Jerry McClure

Dagger Bladesmith

"Making knives is like rocket science, but without the rocket." ~ me

The Story Behind my Folders

ruby linersMy idea for the ruby pivot for my folding knives came about in 1998 when I was looking inside a 21 jewel watch. Knowing that watches of this type last a life time, I began to question if this concept could be used in making knives. I thought about using the rubies as a bearing surface for a folding knife. Curious, I talked to a watch maker about my idea. He agreed that the rubies should work just as well in a knife as they do in watches, and without any wear.

I immediately started my prototype by milling cavities into titanium liners and cementing 2.oo mm rubies into the holes, using 8 in each liner for my bearing surface. I then hand-lapped the rubies down until there was a .006 in protruding. I assembled the prototype with 3 micron diamond lapping compound for the final fit. After opening and closing the model over 500 times, I disassembled it to see how my lap pattern looked. After a minor cleaning, it looked immaculate! I reassembled it again and I opening and closed it so see how it felt. It worked like a dream! Smooth like peaches and cream!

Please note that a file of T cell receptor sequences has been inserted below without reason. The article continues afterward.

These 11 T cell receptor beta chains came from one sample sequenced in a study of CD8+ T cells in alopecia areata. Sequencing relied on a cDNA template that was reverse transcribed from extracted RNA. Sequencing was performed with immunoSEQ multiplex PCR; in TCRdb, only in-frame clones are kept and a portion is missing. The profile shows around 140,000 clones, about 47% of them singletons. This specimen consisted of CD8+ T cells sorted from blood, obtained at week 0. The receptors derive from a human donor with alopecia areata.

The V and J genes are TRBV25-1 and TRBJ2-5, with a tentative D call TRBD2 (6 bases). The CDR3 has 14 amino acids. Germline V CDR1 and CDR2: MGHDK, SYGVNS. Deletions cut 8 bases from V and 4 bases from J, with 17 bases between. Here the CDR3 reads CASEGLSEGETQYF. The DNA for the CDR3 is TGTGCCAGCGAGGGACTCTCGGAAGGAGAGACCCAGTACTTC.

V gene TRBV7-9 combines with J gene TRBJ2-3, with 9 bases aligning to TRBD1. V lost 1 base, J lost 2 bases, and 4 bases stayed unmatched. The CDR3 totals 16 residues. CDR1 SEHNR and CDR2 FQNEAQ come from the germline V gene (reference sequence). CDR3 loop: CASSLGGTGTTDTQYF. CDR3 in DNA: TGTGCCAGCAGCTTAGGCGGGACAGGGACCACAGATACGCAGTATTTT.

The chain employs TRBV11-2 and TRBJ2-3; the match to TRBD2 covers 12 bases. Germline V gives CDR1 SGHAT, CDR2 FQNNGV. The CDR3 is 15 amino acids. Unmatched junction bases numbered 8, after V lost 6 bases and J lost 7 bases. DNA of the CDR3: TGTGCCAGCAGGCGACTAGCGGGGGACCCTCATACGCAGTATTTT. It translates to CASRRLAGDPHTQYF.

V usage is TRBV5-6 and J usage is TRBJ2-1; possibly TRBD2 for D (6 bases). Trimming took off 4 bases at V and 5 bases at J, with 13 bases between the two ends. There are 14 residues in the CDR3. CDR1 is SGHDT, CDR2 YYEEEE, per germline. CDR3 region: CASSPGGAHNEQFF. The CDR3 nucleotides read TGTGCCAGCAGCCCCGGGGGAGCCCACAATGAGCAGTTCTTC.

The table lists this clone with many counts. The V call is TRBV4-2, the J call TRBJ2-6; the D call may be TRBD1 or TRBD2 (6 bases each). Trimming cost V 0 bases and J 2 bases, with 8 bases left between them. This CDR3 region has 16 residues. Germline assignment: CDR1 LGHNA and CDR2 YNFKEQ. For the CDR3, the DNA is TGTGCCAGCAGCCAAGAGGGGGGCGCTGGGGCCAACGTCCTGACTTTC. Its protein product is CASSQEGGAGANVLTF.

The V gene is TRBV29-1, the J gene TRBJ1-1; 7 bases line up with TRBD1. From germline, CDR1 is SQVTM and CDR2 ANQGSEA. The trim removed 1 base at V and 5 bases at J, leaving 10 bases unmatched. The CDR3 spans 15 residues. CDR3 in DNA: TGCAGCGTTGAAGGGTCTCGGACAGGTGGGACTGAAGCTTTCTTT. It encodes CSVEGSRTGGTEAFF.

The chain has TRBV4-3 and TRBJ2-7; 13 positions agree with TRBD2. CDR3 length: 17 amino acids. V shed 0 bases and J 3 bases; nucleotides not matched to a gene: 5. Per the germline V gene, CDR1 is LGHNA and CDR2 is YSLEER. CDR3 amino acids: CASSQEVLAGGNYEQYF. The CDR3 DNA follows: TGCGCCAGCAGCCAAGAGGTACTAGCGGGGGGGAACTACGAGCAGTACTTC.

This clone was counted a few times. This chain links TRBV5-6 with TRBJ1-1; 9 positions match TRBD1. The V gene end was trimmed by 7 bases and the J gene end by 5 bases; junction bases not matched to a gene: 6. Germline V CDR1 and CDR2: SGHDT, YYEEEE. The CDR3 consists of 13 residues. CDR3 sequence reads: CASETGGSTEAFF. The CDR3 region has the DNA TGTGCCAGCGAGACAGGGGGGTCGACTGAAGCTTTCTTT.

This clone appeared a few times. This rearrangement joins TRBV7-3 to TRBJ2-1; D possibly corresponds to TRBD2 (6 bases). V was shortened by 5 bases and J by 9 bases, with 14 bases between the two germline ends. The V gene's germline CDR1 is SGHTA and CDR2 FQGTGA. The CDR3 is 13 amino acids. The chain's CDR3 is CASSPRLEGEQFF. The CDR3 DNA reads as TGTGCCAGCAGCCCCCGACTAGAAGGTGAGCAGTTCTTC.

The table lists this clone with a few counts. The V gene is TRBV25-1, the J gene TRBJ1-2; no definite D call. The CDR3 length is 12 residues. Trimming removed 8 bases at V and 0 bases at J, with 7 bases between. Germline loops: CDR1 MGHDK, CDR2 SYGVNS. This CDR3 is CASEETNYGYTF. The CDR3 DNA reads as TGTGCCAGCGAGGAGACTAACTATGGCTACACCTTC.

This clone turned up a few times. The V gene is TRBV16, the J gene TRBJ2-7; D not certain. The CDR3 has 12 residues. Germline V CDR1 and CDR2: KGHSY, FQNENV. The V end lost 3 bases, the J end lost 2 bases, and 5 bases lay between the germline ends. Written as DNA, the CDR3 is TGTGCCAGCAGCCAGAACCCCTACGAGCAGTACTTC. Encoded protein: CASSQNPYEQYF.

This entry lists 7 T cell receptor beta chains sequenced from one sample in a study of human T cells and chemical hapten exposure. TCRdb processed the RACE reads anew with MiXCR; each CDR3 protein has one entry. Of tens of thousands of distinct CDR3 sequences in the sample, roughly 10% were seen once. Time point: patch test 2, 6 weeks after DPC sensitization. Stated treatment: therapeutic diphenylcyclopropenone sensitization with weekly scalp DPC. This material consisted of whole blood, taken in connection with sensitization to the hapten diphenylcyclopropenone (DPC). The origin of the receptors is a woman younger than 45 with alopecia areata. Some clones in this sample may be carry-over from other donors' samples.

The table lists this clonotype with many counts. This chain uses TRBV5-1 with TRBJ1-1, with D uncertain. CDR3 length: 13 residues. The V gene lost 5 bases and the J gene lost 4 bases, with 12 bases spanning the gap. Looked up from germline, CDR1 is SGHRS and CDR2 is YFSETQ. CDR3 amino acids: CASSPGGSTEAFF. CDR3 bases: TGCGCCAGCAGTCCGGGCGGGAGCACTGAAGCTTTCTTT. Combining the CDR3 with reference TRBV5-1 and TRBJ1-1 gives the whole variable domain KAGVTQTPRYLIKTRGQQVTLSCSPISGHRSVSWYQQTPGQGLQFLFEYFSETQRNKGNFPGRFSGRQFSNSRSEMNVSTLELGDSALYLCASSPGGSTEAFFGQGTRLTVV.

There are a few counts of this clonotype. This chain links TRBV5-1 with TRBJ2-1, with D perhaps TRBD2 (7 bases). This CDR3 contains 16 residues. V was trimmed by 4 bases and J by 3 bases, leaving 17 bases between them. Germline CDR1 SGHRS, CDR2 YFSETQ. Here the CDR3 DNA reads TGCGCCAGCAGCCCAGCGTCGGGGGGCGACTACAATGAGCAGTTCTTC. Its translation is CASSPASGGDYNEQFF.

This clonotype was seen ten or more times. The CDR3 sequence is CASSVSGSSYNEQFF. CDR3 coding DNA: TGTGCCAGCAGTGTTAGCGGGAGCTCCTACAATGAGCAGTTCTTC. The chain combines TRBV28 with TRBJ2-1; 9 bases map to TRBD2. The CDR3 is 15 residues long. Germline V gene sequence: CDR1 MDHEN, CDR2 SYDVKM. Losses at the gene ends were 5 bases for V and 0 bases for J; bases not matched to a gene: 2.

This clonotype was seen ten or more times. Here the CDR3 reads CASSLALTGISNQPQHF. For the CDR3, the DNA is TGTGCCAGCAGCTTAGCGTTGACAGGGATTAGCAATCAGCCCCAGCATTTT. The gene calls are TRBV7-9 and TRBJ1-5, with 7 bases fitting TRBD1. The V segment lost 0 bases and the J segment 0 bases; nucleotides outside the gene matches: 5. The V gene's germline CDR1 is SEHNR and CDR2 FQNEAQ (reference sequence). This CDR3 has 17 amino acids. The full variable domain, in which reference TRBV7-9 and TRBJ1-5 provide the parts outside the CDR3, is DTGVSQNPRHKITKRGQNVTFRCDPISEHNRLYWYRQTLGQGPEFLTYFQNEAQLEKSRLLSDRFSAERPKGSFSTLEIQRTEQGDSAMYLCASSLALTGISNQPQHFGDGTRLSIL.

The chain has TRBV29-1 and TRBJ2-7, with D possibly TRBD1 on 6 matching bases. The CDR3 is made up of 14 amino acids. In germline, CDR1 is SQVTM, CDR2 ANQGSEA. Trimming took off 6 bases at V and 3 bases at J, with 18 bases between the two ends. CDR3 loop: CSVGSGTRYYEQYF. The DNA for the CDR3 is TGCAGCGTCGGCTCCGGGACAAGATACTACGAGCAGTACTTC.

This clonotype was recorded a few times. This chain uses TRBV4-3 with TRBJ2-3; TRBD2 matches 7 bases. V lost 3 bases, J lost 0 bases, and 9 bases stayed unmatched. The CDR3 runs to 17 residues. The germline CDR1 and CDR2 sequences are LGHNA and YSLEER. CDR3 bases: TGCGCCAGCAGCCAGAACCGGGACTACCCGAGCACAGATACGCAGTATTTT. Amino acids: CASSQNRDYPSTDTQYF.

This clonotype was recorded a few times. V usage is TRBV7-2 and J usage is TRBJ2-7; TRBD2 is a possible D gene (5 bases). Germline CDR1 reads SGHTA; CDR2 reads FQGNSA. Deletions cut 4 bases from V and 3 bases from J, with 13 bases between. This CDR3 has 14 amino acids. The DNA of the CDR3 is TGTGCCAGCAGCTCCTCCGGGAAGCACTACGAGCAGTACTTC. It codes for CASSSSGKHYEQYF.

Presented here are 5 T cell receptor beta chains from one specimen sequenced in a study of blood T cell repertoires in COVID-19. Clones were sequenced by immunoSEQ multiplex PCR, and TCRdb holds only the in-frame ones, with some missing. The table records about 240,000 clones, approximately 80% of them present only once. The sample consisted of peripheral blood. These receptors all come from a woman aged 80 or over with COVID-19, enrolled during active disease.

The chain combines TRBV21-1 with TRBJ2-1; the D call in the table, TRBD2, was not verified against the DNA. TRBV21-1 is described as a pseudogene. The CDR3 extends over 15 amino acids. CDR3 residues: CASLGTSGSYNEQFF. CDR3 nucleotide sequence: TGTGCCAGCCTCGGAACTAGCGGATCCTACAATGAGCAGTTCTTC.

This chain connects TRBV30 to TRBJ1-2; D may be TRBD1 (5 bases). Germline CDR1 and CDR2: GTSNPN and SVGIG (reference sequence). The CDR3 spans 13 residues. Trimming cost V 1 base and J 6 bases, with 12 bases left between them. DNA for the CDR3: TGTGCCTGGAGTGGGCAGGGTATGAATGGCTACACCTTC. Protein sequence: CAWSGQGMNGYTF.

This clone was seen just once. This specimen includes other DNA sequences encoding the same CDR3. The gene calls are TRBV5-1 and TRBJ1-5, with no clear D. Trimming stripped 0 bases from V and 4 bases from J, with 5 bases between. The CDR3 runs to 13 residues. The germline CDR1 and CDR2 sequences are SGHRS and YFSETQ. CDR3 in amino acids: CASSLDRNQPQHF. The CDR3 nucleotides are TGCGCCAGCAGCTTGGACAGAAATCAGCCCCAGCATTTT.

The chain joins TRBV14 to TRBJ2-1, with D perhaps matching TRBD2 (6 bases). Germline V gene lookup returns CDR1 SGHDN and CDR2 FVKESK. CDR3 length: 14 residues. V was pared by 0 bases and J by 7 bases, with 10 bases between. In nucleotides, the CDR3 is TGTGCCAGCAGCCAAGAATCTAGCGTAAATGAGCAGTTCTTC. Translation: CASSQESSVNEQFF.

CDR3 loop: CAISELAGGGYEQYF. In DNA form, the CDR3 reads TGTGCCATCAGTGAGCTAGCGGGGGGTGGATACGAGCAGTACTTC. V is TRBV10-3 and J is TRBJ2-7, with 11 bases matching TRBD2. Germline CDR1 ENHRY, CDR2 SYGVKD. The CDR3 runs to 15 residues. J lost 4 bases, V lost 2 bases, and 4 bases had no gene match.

I only had one problem: it squeaked as it opened. A touch of knife lube swiftly and easily solved that problem. After some redesign, I came to my present design. Five 3 mm diameter rubies in each liner set in a semicircle. This makes a very large diameter bearing surface area.

The very first knife I made with this system I still use, to this day. It has been 9 years and other than an annual lube job, it still works like a dream and maintains the smoothest operation. I never clean it or take it apart. I use it daily at my job as a mechanic for the National Guard. I use this pivot system exclusively in all of my folders. The wear resistance of the ruby surface dramatically outlasts the conventional bronze and Teflon washers and does not hold in grit.